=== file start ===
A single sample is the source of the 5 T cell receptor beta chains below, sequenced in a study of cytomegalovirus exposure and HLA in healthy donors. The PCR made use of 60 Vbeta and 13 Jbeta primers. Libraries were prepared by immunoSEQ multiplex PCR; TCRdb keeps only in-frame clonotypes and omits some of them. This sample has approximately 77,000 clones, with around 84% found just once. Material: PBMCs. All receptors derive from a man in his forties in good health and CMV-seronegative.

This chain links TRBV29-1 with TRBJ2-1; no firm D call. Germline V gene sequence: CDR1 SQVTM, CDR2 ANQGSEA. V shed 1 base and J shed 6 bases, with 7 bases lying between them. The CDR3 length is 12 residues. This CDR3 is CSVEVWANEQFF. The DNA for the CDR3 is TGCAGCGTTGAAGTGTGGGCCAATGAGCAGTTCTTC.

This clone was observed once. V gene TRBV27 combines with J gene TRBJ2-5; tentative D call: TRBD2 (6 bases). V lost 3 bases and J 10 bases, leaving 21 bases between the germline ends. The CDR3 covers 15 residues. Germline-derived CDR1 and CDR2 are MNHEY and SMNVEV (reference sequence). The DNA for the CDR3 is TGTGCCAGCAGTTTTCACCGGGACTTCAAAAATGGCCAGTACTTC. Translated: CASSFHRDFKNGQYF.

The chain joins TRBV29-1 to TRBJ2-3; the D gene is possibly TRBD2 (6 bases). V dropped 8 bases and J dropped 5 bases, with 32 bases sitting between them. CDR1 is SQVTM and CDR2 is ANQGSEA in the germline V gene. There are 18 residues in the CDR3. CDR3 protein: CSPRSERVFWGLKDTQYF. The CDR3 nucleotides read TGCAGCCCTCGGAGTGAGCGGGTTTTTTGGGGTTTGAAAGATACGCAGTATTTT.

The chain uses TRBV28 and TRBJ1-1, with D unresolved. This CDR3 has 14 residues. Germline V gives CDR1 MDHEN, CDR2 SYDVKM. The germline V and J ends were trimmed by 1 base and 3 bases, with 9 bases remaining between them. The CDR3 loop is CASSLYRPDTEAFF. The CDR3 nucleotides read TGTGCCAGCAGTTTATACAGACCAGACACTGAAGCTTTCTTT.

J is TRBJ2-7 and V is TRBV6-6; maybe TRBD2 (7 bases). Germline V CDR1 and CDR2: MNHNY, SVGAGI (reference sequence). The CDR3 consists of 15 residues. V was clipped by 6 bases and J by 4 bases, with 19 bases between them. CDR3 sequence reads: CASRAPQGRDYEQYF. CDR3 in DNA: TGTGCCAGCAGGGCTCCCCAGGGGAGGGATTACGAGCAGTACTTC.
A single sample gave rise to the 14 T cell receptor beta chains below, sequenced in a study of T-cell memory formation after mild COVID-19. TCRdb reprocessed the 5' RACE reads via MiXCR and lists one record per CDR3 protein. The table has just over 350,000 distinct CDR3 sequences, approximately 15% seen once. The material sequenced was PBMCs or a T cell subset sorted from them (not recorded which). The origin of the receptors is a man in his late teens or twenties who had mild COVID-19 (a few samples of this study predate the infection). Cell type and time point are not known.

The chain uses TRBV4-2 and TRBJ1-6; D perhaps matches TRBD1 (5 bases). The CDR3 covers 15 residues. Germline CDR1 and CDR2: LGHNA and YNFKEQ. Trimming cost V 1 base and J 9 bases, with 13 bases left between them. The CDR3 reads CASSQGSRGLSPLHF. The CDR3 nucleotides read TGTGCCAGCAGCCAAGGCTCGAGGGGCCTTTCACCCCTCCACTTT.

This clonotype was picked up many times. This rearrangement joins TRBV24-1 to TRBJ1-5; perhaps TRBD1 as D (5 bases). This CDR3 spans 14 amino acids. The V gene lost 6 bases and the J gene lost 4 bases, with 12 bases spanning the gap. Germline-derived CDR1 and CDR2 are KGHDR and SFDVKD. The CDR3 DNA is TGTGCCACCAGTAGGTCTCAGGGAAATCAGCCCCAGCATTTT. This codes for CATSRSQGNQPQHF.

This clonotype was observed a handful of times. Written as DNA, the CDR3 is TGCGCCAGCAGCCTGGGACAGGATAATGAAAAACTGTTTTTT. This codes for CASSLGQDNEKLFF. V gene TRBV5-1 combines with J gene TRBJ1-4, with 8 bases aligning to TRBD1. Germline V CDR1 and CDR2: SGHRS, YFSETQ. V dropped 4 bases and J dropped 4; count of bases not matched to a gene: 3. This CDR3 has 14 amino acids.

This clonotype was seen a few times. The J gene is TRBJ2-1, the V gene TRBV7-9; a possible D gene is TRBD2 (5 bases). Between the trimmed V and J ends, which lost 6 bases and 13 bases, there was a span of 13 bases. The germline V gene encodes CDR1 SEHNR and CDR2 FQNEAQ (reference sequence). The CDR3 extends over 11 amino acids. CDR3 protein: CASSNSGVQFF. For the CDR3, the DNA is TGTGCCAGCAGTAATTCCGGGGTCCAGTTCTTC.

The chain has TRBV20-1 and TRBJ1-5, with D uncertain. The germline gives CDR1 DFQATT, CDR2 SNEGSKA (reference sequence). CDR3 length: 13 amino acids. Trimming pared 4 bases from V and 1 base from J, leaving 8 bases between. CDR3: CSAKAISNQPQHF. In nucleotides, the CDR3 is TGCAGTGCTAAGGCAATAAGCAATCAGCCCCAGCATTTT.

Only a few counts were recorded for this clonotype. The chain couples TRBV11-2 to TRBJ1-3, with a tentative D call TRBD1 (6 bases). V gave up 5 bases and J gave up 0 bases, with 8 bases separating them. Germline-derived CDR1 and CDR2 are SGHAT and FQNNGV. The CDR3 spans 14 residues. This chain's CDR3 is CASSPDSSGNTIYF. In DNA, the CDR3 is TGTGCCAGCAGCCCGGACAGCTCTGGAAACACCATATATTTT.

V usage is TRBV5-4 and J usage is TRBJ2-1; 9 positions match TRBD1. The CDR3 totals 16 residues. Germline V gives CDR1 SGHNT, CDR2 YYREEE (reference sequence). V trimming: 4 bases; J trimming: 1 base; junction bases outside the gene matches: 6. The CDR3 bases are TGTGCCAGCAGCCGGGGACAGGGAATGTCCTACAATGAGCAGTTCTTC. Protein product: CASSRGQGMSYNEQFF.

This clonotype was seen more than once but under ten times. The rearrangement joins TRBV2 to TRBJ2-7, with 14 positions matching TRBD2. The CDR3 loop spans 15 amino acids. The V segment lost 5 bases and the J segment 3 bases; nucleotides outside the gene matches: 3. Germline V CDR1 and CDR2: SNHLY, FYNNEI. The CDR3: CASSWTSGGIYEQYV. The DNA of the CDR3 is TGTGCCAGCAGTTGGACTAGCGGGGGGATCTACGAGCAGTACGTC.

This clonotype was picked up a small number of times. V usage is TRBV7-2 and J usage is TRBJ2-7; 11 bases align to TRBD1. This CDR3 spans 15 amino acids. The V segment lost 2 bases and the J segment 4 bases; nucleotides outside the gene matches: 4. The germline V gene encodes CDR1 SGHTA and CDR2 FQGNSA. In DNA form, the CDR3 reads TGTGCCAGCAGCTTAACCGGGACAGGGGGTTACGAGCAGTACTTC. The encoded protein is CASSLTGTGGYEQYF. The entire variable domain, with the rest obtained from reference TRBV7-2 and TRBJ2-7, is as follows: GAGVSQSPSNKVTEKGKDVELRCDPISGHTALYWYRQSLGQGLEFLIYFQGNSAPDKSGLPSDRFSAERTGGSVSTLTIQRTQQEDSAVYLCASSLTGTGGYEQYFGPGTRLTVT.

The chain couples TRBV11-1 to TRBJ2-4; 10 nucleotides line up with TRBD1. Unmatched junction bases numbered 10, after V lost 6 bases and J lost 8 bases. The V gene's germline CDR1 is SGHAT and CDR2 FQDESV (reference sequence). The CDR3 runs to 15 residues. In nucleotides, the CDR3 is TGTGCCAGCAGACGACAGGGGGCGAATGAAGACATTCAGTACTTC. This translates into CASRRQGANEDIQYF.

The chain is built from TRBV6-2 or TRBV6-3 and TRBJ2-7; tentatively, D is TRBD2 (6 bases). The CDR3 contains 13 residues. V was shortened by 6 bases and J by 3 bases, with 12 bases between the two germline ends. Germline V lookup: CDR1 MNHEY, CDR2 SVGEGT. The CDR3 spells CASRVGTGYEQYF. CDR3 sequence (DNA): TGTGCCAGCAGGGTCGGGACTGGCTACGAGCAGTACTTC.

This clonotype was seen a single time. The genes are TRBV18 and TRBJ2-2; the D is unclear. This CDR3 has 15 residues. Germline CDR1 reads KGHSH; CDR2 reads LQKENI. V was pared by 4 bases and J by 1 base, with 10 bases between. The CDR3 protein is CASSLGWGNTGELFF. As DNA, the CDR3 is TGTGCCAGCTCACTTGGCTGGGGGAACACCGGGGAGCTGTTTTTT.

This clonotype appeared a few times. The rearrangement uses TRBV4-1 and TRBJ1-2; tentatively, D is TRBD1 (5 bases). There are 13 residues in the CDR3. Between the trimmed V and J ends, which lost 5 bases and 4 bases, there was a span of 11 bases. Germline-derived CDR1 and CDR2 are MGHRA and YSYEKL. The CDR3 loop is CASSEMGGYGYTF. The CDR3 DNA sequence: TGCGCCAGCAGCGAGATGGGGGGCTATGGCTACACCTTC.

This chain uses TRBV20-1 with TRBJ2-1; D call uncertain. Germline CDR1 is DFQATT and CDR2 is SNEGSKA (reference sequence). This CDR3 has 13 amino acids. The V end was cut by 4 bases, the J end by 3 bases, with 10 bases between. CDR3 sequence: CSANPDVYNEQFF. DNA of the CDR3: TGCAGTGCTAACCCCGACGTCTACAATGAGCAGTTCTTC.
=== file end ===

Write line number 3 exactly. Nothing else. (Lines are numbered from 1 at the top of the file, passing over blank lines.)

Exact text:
This clone was observed once. V gene TRBV27 combines with J gene TRBJ2-5; tentative D call: TRBD2 (6 bases). V lost 3 bases and J 10 bases, leaving 21 bases between the germline ends. The CDR3 covers 15 residues. Germline-derived CDR1 and CDR2 are MNHEY and SMNVEV (reference sequence). The DNA for the CDR3 is TGTGCCAGCAGTTTTCACCGGGACTTCAAAAATGGCCAGTACTTC. Translated: CASSFHRDFKNGQYF.